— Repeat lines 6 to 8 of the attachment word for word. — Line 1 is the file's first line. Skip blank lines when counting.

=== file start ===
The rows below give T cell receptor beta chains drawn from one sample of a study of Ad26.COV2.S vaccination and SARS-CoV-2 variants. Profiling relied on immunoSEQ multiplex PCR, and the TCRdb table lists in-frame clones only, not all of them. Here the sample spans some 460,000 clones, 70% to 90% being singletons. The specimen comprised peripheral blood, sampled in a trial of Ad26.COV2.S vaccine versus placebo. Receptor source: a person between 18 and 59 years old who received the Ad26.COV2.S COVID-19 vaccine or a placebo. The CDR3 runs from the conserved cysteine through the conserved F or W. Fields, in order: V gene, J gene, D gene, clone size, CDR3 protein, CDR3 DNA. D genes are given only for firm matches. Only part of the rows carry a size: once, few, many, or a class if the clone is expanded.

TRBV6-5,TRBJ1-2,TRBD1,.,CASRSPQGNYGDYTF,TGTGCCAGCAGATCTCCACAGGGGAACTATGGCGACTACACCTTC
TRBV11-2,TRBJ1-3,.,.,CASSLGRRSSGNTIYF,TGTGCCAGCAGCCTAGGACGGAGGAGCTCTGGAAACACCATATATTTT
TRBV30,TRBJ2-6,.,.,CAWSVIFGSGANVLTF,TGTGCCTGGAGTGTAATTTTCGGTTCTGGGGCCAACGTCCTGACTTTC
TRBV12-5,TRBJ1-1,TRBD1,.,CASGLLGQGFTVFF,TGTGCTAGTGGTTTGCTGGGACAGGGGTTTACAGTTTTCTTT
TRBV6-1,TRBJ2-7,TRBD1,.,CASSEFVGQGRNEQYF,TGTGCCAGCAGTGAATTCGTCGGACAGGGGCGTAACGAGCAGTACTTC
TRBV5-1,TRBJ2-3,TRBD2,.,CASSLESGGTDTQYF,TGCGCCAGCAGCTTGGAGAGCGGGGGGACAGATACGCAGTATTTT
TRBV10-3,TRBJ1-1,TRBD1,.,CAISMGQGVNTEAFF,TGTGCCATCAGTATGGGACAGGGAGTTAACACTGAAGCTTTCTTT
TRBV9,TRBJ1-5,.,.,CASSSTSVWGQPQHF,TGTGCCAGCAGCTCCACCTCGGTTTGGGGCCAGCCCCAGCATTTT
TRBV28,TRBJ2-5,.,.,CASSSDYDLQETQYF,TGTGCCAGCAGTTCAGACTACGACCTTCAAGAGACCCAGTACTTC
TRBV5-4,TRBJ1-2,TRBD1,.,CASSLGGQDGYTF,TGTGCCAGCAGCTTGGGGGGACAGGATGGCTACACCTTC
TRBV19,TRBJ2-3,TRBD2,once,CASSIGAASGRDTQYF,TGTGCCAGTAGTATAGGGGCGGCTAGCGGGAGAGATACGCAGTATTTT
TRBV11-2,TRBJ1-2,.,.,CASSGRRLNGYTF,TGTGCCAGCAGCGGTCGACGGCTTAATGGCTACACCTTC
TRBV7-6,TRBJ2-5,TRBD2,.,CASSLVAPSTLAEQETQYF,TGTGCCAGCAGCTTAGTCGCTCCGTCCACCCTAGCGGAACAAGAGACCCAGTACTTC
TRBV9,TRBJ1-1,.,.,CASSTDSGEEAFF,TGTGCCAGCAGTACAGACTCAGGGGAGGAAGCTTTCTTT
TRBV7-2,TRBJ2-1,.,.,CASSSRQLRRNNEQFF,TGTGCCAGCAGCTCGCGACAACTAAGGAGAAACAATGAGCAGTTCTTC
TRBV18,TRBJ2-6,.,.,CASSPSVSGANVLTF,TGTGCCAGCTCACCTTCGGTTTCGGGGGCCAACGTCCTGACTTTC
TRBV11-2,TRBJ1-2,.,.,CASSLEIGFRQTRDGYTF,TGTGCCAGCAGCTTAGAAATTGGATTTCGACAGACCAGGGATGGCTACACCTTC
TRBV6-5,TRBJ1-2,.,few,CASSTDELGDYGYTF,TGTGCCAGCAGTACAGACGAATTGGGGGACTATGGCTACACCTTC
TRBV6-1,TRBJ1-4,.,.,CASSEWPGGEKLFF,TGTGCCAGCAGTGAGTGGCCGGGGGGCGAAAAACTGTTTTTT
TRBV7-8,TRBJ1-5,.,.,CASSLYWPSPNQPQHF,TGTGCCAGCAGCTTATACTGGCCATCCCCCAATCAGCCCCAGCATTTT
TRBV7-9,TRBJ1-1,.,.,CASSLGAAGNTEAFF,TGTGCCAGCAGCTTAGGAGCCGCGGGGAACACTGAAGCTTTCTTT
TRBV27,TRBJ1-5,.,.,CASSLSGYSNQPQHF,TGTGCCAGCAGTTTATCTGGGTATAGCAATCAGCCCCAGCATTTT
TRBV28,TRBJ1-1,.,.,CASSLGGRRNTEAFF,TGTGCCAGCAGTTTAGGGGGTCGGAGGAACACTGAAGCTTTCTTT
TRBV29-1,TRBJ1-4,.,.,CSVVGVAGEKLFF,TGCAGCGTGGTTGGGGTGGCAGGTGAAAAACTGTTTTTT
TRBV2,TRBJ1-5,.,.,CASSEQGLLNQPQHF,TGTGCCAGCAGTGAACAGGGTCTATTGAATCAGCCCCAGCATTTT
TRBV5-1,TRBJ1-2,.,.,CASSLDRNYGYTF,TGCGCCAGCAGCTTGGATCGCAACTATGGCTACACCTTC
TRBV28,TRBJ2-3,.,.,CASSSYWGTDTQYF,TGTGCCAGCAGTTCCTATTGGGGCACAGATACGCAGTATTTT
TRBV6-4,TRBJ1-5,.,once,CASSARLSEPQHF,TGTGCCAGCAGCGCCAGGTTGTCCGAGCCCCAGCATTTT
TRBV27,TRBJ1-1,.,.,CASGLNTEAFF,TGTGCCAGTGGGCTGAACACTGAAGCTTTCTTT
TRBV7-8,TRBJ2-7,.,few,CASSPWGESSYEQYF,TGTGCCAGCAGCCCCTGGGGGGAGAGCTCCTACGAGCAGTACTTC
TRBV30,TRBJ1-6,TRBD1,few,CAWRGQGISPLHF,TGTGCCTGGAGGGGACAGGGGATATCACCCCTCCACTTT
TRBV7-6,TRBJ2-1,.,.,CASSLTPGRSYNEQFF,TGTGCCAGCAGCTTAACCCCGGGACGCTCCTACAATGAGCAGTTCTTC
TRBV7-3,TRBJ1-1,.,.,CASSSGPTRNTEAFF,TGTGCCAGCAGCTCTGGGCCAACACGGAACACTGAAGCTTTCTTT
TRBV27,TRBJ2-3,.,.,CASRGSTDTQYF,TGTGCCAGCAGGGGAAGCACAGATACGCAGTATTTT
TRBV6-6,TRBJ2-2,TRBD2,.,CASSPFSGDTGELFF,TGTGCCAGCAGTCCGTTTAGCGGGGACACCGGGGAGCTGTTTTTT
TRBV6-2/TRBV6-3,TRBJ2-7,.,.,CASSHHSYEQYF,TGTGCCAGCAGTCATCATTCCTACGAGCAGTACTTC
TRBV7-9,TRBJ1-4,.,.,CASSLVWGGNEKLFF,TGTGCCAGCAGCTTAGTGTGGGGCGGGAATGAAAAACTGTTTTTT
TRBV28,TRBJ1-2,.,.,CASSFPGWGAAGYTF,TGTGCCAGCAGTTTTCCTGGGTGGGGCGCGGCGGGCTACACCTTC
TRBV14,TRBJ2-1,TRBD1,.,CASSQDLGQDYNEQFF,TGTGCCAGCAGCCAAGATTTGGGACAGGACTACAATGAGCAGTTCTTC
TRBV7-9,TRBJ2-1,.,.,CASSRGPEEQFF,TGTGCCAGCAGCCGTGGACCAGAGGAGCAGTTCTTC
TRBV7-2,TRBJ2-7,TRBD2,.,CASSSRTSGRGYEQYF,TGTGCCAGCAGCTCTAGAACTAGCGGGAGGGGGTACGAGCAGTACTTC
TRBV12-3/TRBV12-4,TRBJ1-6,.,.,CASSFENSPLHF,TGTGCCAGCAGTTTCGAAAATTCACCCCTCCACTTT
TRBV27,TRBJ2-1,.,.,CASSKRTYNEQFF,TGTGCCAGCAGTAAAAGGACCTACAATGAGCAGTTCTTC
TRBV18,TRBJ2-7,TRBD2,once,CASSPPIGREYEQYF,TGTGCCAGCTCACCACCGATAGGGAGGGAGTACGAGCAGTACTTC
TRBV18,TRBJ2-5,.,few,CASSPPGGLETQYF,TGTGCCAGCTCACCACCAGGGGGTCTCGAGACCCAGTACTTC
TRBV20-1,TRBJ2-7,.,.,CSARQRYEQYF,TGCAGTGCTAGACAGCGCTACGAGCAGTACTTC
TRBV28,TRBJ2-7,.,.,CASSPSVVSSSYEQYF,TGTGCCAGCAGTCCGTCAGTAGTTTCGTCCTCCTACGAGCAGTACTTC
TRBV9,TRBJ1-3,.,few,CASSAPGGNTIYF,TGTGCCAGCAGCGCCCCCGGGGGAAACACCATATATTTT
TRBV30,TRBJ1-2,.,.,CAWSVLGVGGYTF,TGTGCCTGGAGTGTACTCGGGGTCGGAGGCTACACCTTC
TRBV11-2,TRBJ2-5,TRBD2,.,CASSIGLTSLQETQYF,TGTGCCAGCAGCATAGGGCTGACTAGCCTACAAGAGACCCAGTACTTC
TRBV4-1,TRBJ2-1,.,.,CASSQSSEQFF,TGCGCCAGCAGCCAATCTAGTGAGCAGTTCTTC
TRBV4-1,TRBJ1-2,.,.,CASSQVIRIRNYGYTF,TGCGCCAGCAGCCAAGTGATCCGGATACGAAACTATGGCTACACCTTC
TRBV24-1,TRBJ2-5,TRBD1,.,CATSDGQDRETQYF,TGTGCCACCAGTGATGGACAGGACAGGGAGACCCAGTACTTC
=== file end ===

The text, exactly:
TRBV6-1,TRBJ2-7,TRBD1,.,CASSEFVGQGRNEQYF,TGTGCCAGCAGTGAATTCGTCGGACAGGGGCGTAACGAGCAGTACTTC
TRBV5-1,TRBJ2-3,TRBD2,.,CASSLESGGTDTQYF,TGCGCCAGCAGCTTGGAGAGCGGGGGGACAGATACGCAGTATTTT
TRBV10-3,TRBJ1-1,TRBD1,.,CAISMGQGVNTEAFF,TGTGCCATCAGTATGGGACAGGGAGTTAACACTGAAGCTTTCTTT